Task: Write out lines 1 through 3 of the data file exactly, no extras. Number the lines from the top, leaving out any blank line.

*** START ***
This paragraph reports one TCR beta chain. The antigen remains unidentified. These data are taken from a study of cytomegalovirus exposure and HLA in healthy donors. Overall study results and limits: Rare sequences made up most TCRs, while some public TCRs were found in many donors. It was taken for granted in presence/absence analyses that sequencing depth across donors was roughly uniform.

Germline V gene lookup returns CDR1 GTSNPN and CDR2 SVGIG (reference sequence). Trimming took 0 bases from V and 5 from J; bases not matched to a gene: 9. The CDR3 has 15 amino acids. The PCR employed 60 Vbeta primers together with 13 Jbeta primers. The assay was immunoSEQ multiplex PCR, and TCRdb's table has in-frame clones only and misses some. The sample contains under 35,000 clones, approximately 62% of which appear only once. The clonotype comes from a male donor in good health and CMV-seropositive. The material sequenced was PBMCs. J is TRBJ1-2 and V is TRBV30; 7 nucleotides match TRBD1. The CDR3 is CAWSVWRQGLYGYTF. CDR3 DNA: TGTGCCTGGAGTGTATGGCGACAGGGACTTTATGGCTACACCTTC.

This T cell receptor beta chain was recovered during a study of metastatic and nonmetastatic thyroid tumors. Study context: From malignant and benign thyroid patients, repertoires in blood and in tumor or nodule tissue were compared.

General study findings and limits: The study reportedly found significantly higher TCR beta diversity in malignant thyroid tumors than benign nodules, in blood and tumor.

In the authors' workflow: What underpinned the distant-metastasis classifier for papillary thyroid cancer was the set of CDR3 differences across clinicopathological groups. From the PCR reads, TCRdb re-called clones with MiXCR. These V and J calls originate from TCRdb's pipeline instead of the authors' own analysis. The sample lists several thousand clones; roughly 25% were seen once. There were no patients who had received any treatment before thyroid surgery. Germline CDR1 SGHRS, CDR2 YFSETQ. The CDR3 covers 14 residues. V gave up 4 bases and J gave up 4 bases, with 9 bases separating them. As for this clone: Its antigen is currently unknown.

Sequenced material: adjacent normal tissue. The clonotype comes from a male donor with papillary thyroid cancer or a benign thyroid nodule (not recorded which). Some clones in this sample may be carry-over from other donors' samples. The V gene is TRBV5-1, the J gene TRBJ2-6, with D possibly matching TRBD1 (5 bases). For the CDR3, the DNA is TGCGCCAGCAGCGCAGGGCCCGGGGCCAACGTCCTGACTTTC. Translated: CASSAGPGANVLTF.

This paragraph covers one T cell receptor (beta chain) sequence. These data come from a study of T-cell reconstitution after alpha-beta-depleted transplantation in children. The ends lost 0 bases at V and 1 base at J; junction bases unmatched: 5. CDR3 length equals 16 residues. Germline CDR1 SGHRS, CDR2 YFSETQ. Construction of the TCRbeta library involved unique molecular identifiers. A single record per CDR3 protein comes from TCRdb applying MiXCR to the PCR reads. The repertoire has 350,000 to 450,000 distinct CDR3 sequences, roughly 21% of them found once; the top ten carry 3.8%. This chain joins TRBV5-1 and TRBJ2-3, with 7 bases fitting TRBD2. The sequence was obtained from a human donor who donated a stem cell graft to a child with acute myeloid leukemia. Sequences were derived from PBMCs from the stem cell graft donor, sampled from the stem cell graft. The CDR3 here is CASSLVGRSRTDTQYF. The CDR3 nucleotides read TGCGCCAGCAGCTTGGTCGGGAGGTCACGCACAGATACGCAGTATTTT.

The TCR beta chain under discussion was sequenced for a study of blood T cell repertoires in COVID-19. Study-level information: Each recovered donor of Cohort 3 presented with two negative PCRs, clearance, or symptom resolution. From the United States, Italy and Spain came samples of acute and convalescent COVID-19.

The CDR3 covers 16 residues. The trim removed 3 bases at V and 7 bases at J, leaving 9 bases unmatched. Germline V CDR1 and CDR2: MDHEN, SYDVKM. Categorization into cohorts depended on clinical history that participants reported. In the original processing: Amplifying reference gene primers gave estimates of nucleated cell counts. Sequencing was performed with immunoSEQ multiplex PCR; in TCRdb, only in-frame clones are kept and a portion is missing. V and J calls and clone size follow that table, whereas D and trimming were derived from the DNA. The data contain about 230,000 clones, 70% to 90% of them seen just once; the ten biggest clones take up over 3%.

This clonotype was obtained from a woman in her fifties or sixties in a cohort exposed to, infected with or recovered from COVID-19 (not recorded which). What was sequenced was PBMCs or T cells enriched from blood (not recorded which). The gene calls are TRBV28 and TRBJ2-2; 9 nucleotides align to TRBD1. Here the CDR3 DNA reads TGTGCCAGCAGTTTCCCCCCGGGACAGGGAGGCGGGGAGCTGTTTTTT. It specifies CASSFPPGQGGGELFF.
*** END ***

This paragraph reports one TCR beta chain. The antigen remains unidentified. These data are taken from a study of cytomegalovirus exposure and HLA in healthy donors. Overall study results and limits: Rare sequences made up most TCRs, while some public TCRs were found in many donors. It was taken for granted in presence/absence analyses that sequencing depth across donors was roughly uniform.

Germline V gene lookup returns CDR1 GTSNPN and CDR2 SVGIG (reference sequence). Trimming took 0 bases from V and 5 from J; bases not matched to a gene: 9. The CDR3 has 15 amino acids. The PCR employed 60 Vbeta primers together with 13 Jbeta primers. The assay was immunoSEQ multiplex PCR, and TCRdb's table has in-frame clones only and misses some. The sample contains under 35,000 clones, approximately 62% of which appear only once. The clonotype comes from a male donor in good health and CMV-seropositive. The material sequenced was PBMCs. J is TRBJ1-2 and V is TRBV30; 7 nucleotides match TRBD1. The CDR3 is CAWSVWRQGLYGYTF. CDR3 DNA: TGTGCCTGGAGTGTATGGCGACAGGGACTTTATGGCTACACCTTC.

This T cell receptor beta chain was recovered during a study of metastatic and nonmetastatic thyroid tumors. Study context: From malignant and benign thyroid patients, repertoires in blood and in tumor or nodule tissue were compared.